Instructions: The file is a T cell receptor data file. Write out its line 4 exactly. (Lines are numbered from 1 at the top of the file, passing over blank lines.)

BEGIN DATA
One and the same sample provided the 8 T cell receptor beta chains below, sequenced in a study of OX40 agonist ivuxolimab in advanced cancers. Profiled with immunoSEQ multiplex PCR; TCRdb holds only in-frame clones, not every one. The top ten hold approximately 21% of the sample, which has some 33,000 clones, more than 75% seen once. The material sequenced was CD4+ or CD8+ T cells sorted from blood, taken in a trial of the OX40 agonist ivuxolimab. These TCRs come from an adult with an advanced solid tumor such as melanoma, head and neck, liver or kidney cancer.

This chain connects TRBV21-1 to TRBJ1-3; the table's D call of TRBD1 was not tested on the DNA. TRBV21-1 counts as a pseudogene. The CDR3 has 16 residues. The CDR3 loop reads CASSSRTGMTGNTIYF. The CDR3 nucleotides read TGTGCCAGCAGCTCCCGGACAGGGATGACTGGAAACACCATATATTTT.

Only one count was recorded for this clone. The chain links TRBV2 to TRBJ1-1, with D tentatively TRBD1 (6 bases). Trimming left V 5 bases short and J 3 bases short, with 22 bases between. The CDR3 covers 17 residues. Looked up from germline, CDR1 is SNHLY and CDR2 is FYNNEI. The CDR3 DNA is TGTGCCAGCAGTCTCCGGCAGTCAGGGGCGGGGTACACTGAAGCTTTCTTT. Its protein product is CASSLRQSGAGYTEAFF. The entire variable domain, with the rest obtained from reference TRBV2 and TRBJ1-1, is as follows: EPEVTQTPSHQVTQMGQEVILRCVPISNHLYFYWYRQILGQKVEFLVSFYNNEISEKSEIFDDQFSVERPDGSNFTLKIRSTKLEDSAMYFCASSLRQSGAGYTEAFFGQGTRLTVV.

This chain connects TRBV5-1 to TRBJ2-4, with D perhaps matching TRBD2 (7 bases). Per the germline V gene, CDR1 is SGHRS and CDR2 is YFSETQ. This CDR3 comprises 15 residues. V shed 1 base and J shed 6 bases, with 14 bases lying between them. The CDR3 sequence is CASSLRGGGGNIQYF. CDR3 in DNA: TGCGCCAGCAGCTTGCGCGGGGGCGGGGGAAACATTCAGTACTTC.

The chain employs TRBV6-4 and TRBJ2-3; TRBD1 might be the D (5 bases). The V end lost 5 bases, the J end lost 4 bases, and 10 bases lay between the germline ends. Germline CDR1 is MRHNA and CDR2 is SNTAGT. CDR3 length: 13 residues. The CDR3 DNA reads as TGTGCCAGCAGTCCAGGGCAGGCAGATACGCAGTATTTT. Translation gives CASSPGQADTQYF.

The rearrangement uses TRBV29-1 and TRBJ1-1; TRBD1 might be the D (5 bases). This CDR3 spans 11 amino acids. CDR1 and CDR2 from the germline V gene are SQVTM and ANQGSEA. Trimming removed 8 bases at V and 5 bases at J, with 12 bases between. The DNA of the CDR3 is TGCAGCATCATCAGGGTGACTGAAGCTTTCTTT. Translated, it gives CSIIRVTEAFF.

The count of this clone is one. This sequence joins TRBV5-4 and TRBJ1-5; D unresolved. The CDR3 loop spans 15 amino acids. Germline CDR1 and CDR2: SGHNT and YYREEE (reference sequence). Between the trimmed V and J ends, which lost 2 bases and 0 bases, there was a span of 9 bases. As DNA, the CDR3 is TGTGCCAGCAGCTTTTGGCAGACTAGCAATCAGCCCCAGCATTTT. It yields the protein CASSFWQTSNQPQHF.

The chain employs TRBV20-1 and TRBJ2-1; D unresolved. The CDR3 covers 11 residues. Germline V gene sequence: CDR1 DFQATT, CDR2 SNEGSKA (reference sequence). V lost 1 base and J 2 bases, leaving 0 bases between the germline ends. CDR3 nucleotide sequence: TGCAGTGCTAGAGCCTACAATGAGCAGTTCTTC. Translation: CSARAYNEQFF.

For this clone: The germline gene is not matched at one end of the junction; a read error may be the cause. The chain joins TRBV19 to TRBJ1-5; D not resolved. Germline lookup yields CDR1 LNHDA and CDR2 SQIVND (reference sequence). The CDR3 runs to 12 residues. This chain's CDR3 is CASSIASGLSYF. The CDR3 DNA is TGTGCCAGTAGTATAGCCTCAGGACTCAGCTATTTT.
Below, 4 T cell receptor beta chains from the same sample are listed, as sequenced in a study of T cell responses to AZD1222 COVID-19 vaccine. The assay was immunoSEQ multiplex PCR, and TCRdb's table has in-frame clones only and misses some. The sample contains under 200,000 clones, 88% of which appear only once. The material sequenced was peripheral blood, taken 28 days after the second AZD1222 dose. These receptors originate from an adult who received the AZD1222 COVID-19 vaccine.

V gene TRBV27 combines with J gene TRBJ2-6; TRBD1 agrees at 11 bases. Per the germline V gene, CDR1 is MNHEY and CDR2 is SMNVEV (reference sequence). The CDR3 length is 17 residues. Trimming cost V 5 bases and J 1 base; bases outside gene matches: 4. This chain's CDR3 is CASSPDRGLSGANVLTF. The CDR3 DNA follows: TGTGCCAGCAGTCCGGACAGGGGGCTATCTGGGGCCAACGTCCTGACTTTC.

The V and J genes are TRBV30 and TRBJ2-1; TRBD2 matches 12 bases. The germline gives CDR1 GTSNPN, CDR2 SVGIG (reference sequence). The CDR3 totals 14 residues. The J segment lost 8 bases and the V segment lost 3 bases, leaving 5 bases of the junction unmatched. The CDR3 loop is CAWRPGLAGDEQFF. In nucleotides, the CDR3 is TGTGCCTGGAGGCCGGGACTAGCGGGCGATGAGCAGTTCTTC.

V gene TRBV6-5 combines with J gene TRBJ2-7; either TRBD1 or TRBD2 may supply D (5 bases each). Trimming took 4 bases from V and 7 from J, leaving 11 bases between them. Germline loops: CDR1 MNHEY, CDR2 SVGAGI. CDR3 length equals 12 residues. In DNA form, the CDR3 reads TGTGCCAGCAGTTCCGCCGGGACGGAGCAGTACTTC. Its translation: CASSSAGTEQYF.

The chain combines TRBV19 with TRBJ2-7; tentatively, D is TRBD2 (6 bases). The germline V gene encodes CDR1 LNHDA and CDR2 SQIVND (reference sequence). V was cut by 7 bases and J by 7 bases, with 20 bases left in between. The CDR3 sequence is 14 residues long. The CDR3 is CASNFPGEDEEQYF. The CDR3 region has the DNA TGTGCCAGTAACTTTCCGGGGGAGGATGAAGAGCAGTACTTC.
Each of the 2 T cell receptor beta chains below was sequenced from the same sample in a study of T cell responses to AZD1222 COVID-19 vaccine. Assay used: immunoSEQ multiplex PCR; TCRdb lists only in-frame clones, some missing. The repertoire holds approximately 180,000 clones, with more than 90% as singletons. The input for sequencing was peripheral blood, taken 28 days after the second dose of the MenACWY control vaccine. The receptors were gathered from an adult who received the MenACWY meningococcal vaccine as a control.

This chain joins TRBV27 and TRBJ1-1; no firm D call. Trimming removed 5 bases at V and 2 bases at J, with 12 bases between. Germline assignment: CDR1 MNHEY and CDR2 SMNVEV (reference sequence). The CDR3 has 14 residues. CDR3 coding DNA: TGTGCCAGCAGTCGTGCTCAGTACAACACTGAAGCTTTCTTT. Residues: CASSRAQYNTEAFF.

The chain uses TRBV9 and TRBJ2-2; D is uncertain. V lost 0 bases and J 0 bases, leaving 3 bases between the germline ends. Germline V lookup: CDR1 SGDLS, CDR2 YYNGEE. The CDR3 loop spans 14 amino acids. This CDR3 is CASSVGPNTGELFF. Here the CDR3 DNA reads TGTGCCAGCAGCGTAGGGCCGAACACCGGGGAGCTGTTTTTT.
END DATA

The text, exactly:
This chain connects TRBV5-1 to TRBJ2-4, with D perhaps matching TRBD2 (7 bases). Per the germline V gene, CDR1 is SGHRS and CDR2 is YFSETQ. This CDR3 comprises 15 residues. V shed 1 base and J shed 6 bases, with 14 bases lying between them. The CDR3 sequence is CASSLRGGGGNIQYF. CDR3 in DNA: TGCGCCAGCAGCTTGCGCGGGGGCGGGGGAAACATTCAGTACTTC.